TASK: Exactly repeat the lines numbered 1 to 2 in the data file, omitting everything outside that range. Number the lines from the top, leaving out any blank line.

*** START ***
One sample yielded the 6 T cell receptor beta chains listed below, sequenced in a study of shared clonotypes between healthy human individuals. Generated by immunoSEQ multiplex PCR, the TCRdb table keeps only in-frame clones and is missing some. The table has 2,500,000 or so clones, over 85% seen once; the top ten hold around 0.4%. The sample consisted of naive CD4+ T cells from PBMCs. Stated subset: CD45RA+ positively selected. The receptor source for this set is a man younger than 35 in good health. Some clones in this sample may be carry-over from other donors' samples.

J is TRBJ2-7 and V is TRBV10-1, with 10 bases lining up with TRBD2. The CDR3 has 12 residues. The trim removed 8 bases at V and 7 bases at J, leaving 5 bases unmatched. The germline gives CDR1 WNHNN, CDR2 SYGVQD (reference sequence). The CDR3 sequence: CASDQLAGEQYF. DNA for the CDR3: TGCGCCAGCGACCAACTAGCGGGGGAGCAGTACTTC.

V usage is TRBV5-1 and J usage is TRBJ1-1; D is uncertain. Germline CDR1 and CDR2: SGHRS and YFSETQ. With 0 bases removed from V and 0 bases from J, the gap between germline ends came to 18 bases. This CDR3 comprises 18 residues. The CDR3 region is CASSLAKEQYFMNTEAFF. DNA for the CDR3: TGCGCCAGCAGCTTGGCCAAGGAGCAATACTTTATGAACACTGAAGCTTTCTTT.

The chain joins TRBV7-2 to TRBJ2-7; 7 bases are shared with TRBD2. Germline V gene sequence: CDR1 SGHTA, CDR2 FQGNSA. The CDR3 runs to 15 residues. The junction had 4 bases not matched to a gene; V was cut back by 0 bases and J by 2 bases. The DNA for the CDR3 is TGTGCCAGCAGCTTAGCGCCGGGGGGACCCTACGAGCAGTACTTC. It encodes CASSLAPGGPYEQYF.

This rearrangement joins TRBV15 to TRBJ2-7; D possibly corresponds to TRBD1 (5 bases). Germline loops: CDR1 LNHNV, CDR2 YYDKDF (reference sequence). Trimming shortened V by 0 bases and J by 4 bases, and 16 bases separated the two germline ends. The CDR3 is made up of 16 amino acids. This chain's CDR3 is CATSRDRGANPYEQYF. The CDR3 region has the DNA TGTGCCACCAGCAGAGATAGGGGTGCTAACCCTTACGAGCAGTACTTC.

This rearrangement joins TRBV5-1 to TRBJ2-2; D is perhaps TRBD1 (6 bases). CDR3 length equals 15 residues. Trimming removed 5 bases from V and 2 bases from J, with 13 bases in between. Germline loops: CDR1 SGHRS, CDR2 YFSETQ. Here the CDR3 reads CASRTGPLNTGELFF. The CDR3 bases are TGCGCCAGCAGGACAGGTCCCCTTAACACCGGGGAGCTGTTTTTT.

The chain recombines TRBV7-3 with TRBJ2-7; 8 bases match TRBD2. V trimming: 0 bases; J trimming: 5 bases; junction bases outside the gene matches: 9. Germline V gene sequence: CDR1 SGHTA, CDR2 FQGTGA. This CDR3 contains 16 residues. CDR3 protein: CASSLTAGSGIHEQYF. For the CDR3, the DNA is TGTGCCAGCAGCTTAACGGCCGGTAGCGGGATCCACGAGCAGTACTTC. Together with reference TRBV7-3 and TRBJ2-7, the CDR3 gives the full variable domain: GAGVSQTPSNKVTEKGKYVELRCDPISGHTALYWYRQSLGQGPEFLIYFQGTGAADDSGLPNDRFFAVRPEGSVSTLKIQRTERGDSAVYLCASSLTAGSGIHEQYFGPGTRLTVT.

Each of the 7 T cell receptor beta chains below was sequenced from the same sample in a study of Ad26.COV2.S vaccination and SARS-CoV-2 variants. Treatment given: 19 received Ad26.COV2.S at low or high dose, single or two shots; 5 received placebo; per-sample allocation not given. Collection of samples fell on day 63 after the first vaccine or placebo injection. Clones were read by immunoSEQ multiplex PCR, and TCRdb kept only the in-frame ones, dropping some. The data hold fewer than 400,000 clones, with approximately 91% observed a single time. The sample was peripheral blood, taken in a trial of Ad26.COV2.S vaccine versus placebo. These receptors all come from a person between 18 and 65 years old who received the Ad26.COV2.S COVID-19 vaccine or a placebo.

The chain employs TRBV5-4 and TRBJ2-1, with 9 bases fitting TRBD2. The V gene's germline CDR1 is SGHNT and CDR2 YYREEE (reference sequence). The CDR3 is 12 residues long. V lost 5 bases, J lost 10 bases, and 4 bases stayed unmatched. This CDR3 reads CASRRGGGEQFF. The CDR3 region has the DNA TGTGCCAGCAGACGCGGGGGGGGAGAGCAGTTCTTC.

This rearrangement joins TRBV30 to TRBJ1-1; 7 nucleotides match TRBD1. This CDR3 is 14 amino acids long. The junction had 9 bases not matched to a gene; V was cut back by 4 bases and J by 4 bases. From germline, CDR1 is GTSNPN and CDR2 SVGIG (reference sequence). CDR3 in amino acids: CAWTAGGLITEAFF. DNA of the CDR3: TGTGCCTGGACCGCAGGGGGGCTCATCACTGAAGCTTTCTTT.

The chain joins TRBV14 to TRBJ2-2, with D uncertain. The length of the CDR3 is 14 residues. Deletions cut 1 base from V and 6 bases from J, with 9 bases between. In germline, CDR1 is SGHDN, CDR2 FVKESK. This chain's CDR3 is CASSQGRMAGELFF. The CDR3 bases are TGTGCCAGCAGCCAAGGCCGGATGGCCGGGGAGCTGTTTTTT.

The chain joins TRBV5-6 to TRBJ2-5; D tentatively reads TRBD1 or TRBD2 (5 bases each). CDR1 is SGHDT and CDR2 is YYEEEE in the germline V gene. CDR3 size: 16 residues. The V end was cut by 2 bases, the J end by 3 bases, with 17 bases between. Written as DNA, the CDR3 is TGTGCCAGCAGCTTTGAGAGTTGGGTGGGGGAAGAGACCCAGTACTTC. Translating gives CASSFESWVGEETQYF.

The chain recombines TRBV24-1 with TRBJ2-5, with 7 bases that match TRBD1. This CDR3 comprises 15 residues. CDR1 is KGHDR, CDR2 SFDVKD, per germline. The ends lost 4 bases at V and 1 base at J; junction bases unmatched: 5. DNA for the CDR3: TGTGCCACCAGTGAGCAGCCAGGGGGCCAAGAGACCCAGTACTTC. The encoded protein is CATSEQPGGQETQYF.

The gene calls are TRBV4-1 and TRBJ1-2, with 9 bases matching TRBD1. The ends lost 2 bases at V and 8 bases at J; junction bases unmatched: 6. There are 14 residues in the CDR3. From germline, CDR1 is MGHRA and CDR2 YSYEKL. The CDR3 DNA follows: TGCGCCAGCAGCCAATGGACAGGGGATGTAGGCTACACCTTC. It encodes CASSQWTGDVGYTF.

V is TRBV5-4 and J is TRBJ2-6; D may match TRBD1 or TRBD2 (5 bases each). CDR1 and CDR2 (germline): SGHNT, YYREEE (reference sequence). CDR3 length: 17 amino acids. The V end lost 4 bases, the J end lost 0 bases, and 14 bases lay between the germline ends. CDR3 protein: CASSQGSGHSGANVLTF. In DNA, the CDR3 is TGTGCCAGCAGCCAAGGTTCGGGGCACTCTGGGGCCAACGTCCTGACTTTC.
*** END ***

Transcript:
One sample yielded the 6 T cell receptor beta chains listed below, sequenced in a study of shared clonotypes between healthy human individuals. Generated by immunoSEQ multiplex PCR, the TCRdb table keeps only in-frame clones and is missing some. The table has 2,500,000 or so clones, over 85% seen once; the top ten hold around 0.4%. The sample consisted of naive CD4+ T cells from PBMCs. Stated subset: CD45RA+ positively selected. The receptor source for this set is a man younger than 35 in good health. Some clones in this sample may be carry-over from other donors' samples.

J is TRBJ2-7 and V is TRBV10-1, with 10 bases lining up with TRBD2. The CDR3 has 12 residues. The trim removed 8 bases at V and 7 bases at J, leaving 5 bases unmatched. The germline gives CDR1 WNHNN, CDR2 SYGVQD (reference sequence). The CDR3 sequence: CASDQLAGEQYF. DNA for the CDR3: TGCGCCAGCGACCAACTAGCGGGGGAGCAGTACTTC.